Wille junior has done several tecture. He was a pupil of Bepictures; but for these some years langer. The journey he made past he has not painted any thing: with M. Bianco de Brant in the he handles his pencil in a most south of France did him great serwonderful manner. His designs vice. He died last year. in black crayons are carefully · Percier, the architect, has made done ; and there are some colour some fine designs in water colours, ed ones to which the same remark consisting of antique and archiapplies.

tectural subjects : he has an exLa Fontaine is one of the best , quisite taste for furniture. painters of domestick scenery. Baltard, the architect, favouraGanda would have been far for- bly known by several works, deward as an artist by this time, if signs architecture and landscape he had not died too soon : I am extremely well. in possession of a very precious Bertaux, who has been distinguished generally by the name of desirous of returning : the small the modern Callot, designs with heads are full of expression; the an astonishing facility. I have composition is agreeable, and the seen, with very great pleasure, bis Mercury is of an astonishing lightpen and ink design of the Battle of ness. The other is Time extin. Austerlitz, which he is engraving guishing the Torch of Love. One for placing below the portrait of of the first painters said it was the French emperor.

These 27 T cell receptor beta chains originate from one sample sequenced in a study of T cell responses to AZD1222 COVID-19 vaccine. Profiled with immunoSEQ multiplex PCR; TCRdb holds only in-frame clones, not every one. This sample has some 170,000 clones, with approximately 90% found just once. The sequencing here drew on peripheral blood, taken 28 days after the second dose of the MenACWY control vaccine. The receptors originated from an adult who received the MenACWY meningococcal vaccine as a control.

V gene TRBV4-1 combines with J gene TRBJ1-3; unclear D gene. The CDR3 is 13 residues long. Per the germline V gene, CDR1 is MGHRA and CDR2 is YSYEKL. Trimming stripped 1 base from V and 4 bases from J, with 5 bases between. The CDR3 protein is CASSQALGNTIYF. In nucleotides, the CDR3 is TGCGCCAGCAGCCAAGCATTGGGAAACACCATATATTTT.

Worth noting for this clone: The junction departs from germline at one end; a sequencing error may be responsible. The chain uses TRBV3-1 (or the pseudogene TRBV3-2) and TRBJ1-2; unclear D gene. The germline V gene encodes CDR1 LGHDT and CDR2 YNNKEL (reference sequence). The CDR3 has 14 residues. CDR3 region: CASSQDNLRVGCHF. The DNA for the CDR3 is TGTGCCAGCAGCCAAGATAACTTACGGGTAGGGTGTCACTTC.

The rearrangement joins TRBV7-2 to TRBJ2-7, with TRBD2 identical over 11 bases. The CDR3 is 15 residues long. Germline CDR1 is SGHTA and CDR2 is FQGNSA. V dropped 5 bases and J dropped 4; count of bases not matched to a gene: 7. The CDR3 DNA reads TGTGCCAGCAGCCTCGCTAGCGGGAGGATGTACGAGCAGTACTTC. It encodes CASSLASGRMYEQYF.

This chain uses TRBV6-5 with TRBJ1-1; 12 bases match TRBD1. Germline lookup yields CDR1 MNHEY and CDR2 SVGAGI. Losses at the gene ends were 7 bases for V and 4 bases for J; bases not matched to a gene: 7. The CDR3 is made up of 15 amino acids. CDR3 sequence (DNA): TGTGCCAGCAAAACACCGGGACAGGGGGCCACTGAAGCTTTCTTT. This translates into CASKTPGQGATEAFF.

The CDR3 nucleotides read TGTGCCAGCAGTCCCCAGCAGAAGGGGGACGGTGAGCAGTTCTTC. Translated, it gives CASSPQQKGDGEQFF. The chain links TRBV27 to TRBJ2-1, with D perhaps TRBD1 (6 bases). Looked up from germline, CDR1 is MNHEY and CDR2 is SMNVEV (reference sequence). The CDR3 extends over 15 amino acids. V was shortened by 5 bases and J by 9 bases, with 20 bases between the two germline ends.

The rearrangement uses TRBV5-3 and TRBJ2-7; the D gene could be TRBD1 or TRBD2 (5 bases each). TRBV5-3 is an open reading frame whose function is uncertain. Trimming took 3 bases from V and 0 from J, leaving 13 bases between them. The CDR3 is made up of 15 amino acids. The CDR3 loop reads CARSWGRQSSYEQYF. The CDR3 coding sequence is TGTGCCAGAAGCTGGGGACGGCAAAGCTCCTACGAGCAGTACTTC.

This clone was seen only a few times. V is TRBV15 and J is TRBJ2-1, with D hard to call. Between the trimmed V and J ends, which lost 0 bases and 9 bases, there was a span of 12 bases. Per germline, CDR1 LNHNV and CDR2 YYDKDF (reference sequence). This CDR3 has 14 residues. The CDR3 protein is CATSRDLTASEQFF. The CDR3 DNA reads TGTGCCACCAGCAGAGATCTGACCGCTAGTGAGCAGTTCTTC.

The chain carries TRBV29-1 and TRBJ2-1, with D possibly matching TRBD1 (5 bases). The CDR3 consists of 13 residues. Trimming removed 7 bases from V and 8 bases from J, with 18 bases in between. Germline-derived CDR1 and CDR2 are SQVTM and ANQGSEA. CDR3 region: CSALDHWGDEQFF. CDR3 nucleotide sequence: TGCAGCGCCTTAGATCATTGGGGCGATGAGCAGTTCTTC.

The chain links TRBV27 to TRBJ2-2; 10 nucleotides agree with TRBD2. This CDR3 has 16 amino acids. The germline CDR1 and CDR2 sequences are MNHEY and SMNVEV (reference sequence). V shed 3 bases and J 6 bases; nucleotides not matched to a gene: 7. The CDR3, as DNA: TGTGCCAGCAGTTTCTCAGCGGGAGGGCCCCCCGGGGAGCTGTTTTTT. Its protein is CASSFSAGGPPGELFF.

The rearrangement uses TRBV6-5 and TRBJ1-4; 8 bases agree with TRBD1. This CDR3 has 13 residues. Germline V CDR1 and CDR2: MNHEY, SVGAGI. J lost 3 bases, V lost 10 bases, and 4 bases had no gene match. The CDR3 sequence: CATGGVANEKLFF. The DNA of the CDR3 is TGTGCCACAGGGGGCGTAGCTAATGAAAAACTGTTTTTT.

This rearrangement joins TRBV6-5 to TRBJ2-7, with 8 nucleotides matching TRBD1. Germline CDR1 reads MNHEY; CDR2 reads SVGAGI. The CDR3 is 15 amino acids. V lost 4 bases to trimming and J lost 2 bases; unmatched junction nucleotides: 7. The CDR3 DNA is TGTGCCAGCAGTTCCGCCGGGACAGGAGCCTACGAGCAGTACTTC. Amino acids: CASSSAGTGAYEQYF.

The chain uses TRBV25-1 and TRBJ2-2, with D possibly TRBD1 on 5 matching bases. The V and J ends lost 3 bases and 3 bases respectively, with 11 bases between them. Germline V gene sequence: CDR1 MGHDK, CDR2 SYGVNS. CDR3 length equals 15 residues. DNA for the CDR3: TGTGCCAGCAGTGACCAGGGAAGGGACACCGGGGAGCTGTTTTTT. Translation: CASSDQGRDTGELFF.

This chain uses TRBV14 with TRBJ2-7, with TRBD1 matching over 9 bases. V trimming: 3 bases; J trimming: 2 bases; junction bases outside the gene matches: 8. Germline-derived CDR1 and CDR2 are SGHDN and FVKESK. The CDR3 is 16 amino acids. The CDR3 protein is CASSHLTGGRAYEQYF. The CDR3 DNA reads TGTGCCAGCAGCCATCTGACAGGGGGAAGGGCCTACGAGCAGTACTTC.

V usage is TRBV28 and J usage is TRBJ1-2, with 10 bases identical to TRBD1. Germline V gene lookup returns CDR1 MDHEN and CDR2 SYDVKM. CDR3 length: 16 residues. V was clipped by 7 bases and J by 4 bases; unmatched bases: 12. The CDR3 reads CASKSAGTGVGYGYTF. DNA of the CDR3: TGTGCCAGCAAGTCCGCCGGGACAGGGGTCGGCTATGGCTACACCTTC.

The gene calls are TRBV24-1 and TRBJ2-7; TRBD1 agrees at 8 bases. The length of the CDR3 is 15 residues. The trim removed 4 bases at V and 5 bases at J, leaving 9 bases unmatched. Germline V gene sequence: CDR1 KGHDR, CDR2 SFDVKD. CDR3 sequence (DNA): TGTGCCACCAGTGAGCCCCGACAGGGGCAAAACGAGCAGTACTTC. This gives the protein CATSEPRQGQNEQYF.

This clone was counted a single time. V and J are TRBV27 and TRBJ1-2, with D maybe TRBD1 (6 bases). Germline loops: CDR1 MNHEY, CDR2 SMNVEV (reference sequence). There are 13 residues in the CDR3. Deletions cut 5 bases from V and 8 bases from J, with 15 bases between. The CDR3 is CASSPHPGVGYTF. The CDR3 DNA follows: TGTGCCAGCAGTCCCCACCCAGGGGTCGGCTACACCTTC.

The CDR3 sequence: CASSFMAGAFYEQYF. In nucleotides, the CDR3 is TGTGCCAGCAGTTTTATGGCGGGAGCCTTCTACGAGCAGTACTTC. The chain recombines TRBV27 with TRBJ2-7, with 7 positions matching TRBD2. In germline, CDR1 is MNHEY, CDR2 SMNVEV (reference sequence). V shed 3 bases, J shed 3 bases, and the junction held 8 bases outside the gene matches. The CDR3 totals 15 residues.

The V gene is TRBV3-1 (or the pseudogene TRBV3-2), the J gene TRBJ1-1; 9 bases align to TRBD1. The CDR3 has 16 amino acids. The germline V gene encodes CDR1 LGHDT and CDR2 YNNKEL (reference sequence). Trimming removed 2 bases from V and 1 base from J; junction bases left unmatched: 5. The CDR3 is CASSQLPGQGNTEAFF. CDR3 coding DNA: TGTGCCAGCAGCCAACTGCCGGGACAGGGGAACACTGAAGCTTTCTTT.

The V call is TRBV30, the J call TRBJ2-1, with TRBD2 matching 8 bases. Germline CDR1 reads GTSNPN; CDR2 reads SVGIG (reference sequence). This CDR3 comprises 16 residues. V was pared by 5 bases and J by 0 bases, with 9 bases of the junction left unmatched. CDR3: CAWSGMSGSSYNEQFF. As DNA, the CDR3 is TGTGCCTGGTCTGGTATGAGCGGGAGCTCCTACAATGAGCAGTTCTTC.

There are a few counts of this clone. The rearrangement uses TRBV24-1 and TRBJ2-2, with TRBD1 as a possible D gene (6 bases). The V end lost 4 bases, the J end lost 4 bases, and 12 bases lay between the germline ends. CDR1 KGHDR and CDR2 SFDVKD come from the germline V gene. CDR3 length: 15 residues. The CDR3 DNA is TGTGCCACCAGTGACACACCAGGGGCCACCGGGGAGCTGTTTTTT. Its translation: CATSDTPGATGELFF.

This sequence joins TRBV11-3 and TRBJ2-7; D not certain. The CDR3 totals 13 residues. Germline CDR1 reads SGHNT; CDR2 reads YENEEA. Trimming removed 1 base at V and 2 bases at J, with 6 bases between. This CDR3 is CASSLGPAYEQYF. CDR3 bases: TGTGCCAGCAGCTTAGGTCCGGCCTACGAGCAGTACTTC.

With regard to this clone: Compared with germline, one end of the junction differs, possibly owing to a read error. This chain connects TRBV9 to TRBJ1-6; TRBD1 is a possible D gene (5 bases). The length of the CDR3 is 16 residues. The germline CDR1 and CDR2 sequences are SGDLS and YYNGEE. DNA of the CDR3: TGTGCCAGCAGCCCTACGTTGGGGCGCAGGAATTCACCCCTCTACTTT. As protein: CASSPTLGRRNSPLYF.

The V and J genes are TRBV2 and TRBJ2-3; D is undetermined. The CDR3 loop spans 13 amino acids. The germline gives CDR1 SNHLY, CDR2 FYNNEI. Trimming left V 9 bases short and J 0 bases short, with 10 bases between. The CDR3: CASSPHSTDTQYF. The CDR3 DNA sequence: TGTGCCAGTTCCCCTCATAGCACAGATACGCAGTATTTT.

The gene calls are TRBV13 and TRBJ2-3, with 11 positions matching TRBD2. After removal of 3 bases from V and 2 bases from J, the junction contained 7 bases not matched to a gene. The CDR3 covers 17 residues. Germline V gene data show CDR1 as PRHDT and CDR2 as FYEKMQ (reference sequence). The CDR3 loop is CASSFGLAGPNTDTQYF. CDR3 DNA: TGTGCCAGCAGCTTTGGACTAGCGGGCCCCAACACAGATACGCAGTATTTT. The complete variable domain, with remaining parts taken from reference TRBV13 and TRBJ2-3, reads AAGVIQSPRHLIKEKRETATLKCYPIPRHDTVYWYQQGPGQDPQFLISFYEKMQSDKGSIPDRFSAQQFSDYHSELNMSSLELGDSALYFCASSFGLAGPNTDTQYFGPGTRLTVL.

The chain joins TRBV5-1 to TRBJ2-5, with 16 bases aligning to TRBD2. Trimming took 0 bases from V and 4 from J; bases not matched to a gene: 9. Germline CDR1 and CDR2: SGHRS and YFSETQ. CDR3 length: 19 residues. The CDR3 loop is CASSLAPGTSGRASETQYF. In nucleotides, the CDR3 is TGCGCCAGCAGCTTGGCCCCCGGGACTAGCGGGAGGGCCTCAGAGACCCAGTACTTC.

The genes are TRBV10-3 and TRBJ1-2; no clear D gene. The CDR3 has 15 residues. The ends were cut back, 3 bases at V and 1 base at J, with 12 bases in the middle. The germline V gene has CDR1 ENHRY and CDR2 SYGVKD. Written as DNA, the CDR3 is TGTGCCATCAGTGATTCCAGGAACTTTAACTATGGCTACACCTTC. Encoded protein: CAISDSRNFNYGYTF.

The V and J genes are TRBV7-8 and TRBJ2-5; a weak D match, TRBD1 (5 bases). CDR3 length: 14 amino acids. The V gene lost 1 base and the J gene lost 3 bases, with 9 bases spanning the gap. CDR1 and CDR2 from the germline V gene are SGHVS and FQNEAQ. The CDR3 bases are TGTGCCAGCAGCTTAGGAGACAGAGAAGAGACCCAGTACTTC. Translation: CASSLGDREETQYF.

worthy of Julio Romano ; I have Pillement junior, whom I ought therefore nothing to add. Boichot to call the first landscape engraver, designs very well after the old designs perfectly well this kind of masters ; he prefers the Florendrawing

tine school. Naudet is one of those Several sculptors are distinguish artists who unitęs in one person all ed for their designs. The name the qualities of a travelling painter. of Moitte has been for a long time He has accompanied me for these favourably known among the ama. five years past in my travels. The teurs of designs : a great deal has five hundred designs, which are been engraved after him. His de. the fruit of these travels, will prove signs are well composed and well the accuracy of my opinion. conceived. Taunay, the sculptor, I may have still omitted some his pupil, has not made many de- very distinguished artists, who may signs, but they are very fine ones. have been forgotten by M. Fiorillo I possess two of them ; one repre. also ; and as I have trusted to my senting Charon, to whom Mercury memory alone, my only desire has has delivered the Shades of those been that it should not deceive me who are to pass the Styr: all seem too often,

For the Anthology. GENTLEMEN,